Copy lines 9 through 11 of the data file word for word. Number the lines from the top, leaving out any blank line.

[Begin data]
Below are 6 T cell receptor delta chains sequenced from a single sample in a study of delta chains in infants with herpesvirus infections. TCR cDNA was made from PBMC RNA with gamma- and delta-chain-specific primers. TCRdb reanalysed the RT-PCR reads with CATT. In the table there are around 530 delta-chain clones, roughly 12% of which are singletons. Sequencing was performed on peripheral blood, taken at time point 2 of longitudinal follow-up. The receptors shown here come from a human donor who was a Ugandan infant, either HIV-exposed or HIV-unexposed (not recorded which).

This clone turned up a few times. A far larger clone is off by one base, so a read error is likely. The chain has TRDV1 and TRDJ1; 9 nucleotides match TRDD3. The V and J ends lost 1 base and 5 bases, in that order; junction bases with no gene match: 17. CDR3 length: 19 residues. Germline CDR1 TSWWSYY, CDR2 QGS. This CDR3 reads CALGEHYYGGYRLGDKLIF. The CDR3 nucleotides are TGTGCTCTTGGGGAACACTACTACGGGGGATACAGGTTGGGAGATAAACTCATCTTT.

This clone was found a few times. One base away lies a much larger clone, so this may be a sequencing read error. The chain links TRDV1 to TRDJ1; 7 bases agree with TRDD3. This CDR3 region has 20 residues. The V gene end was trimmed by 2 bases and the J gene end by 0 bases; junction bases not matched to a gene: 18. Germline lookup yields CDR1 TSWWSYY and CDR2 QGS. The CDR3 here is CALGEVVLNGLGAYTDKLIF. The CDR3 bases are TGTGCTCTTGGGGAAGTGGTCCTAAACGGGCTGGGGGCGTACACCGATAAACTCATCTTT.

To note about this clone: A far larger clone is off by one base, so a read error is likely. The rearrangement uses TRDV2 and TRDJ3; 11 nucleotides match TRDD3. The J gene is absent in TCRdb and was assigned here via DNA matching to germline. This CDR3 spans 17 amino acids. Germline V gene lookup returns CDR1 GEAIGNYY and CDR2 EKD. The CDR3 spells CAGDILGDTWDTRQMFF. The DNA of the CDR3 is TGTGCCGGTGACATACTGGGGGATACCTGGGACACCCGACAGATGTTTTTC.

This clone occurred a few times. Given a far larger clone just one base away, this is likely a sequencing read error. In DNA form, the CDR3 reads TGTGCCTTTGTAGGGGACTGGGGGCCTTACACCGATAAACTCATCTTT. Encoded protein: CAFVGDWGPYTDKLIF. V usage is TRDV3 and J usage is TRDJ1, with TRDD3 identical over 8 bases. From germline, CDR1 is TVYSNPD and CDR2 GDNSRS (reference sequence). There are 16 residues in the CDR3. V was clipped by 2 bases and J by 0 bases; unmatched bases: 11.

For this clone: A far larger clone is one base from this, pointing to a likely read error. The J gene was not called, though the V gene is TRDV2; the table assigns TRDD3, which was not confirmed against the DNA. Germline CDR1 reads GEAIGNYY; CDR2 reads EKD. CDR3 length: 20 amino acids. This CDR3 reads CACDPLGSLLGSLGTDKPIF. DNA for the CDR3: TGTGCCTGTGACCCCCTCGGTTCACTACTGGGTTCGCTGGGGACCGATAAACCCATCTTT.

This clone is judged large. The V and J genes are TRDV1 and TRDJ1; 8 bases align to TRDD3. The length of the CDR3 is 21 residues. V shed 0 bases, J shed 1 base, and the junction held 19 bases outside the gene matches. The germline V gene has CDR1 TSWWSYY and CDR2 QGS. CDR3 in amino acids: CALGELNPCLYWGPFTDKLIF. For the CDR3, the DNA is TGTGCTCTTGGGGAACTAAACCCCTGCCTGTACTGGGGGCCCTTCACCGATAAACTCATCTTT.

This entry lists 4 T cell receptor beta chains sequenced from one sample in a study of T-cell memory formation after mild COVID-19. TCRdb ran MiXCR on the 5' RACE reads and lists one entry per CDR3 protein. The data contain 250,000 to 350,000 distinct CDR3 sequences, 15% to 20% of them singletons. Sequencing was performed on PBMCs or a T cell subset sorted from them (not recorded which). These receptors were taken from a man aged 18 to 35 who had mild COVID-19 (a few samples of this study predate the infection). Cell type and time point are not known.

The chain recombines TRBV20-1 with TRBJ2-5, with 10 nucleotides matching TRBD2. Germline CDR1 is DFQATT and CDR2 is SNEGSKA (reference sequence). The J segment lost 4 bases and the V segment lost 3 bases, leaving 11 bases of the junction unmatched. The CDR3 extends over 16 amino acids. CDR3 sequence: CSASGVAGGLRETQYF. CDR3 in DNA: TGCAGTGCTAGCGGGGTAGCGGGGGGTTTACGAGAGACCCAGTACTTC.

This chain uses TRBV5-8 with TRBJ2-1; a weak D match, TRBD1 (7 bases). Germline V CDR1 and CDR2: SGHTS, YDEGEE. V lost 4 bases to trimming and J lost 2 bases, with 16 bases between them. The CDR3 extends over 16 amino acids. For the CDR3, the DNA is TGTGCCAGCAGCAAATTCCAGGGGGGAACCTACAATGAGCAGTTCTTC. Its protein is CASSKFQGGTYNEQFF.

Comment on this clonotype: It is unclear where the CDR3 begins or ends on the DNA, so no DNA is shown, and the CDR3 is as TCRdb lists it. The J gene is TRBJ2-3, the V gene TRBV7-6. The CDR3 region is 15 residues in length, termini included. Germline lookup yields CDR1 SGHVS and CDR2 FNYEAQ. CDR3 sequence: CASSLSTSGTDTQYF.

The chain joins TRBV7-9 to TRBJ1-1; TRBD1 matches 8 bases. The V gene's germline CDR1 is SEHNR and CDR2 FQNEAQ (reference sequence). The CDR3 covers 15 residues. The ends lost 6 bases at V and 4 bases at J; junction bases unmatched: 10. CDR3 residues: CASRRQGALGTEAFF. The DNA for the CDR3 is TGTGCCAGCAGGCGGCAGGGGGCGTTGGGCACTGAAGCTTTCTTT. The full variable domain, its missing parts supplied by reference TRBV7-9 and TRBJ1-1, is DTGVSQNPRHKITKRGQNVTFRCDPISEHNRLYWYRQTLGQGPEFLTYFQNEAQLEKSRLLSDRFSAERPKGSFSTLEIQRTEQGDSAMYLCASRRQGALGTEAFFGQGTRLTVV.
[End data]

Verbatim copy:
The chain recombines TRBV20-1 with TRBJ2-5, with 10 nucleotides matching TRBD2. Germline CDR1 is DFQATT and CDR2 is SNEGSKA (reference sequence). The J segment lost 4 bases and the V segment lost 3 bases, leaving 11 bases of the junction unmatched. The CDR3 extends over 16 amino acids. CDR3 sequence: CSASGVAGGLRETQYF. CDR3 in DNA: TGCAGTGCTAGCGGGGTAGCGGGGGGTTTACGAGAGACCCAGTACTTC.

This chain uses TRBV5-8 with TRBJ2-1; a weak D match, TRBD1 (7 bases). Germline V CDR1 and CDR2: SGHTS, YDEGEE. V lost 4 bases to trimming and J lost 2 bases, with 16 bases between them. The CDR3 extends over 16 amino acids. For the CDR3, the DNA is TGTGCCAGCAGCAAATTCCAGGGGGGAACCTACAATGAGCAGTTCTTC. Its protein is CASSKFQGGTYNEQFF.

Comment on this clonotype: It is unclear where the CDR3 begins or ends on the DNA, so no DNA is shown, and the CDR3 is as TCRdb lists it. The J gene is TRBJ2-3, the V gene TRBV7-6. The CDR3 region is 15 residues in length, termini included. Germline lookup yields CDR1 SGHVS and CDR2 FNYEAQ. CDR3 sequence: CASSLSTSGTDTQYF.